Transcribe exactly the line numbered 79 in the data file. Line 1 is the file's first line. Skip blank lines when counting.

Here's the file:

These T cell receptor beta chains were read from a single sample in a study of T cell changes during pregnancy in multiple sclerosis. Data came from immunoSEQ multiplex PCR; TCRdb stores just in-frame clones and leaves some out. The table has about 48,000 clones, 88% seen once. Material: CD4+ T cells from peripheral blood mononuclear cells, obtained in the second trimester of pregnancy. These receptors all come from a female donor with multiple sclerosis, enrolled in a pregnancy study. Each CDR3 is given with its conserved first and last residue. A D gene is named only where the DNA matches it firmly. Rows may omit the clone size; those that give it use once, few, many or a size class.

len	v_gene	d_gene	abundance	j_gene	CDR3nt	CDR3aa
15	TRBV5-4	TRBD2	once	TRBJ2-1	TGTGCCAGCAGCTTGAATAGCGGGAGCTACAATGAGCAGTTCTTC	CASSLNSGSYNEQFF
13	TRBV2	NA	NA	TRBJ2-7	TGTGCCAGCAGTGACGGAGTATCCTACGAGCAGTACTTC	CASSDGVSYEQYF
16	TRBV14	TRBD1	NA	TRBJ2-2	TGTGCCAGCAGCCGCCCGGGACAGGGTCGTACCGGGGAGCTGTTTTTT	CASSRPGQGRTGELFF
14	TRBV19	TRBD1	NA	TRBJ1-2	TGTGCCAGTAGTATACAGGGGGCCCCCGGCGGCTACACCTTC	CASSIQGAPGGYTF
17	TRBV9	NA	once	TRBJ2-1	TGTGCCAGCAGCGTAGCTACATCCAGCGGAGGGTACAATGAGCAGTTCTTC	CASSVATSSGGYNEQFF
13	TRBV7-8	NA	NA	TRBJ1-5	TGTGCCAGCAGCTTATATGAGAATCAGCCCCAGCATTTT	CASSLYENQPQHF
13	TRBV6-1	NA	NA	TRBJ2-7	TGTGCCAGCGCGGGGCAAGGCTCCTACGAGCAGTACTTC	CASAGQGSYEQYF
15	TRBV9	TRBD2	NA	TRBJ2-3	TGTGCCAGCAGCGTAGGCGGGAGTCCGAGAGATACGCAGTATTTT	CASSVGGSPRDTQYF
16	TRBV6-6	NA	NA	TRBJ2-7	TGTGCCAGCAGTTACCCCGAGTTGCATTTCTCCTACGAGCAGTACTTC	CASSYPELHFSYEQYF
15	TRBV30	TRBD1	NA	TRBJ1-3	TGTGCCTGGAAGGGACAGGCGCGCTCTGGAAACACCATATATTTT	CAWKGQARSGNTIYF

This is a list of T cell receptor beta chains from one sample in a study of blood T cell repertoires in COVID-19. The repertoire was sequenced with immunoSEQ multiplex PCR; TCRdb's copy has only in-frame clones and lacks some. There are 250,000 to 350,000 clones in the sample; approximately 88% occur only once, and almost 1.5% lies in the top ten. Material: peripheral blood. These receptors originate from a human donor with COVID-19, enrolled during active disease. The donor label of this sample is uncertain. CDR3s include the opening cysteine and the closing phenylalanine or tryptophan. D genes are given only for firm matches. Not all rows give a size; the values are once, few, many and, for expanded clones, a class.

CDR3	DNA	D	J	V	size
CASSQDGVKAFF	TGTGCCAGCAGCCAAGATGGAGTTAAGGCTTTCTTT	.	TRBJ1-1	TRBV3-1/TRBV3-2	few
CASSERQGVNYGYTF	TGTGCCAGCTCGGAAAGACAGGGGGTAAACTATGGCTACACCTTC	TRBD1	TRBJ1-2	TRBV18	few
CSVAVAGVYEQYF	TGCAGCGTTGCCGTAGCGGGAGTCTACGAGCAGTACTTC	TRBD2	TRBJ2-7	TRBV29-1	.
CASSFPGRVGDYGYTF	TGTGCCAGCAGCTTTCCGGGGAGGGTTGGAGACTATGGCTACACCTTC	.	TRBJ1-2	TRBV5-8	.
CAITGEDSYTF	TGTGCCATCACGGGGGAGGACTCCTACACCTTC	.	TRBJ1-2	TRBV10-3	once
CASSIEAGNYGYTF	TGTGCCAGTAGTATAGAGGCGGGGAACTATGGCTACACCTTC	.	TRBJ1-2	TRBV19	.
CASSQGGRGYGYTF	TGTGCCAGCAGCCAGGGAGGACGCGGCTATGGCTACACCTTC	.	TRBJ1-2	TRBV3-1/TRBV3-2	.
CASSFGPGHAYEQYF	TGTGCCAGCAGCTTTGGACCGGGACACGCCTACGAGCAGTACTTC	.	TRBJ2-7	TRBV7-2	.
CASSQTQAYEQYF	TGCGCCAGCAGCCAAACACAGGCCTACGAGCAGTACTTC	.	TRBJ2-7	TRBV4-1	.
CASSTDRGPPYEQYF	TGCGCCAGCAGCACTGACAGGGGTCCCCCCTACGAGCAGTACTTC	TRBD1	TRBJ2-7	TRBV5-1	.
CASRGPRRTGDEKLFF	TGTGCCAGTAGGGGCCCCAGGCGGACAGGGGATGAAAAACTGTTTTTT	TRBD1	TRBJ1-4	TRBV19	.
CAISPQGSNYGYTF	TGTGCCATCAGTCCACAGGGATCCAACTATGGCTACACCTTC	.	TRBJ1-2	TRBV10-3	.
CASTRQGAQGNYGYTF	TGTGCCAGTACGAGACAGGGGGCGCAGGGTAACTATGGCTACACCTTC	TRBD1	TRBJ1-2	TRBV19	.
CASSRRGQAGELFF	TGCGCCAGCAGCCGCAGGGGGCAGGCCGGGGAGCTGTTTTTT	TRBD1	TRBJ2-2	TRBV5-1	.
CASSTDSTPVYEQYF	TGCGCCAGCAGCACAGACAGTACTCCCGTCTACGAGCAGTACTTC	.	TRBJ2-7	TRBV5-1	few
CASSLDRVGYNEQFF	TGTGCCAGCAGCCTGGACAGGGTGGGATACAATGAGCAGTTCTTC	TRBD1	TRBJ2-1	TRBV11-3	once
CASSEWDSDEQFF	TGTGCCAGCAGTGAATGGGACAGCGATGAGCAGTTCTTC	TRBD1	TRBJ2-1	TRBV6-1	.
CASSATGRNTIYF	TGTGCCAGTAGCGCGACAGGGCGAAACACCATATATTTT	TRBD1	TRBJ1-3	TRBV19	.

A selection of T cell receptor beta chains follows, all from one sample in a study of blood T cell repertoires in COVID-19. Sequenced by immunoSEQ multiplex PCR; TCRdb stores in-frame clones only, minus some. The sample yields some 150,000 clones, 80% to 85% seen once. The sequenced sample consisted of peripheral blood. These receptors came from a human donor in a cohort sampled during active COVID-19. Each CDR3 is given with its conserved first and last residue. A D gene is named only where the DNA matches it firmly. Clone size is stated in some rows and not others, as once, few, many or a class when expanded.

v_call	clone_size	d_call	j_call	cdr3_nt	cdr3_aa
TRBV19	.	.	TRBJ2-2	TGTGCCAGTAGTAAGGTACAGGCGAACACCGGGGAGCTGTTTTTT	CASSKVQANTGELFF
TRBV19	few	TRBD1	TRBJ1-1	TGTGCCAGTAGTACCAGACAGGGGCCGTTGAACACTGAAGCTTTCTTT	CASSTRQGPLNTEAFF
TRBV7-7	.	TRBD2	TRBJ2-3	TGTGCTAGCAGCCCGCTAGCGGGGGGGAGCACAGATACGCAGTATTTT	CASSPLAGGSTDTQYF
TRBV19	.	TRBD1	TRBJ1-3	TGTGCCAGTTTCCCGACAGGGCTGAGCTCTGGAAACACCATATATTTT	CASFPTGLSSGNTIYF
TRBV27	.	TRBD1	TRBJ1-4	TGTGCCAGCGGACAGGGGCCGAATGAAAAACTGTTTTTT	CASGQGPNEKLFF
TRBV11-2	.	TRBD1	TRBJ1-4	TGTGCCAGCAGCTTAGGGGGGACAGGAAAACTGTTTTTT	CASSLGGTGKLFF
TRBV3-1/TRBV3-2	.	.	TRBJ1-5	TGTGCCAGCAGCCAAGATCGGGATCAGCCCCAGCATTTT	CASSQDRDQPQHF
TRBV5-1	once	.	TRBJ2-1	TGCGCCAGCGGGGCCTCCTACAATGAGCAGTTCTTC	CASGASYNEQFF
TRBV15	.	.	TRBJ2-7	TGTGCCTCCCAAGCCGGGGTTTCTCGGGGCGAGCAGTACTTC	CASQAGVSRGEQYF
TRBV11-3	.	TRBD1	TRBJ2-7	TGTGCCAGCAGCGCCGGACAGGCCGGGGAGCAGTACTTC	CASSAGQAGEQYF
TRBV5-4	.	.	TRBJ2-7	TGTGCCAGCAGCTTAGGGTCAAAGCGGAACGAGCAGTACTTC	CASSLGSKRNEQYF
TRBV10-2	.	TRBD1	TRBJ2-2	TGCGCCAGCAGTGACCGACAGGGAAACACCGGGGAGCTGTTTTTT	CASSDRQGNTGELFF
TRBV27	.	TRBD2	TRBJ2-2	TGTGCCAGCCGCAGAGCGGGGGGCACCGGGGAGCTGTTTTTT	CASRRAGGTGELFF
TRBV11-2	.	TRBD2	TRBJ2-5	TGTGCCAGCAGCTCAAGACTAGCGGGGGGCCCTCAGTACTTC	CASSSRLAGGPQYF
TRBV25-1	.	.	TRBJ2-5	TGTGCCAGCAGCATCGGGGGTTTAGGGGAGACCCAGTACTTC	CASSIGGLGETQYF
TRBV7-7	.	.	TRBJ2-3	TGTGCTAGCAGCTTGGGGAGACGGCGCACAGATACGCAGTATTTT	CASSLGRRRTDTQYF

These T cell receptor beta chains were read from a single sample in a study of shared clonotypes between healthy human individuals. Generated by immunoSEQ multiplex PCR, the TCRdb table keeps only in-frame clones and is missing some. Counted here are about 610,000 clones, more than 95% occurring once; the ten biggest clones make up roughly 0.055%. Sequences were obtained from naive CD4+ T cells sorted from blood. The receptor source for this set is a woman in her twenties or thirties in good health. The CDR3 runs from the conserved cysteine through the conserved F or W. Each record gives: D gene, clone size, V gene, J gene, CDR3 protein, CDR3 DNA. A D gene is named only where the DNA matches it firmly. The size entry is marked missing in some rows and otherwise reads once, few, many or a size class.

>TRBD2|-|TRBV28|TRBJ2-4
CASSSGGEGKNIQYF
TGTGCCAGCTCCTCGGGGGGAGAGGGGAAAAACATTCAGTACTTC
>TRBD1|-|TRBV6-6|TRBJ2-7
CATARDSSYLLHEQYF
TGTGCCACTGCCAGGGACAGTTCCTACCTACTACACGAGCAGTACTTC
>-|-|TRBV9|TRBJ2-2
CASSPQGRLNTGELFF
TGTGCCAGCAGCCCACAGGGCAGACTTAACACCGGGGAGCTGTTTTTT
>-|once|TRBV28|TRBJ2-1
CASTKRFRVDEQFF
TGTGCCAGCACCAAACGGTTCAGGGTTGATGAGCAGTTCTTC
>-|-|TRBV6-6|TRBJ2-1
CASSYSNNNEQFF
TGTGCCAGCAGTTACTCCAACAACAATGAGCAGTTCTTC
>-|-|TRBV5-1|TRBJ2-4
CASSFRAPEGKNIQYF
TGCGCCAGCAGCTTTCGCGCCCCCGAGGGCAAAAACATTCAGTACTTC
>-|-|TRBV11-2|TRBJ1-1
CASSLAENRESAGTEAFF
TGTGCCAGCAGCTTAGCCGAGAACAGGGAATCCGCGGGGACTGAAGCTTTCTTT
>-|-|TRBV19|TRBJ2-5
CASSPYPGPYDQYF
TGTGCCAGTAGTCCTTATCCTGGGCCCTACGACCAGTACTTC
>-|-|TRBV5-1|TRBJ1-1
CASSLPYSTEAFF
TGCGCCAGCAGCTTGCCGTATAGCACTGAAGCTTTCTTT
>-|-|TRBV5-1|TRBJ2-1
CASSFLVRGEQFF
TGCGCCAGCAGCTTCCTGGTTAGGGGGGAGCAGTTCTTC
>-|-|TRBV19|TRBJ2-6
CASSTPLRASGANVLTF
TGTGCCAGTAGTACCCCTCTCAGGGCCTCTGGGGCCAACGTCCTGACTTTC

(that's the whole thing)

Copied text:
>-|-|TRBV5-1|TRBJ2-1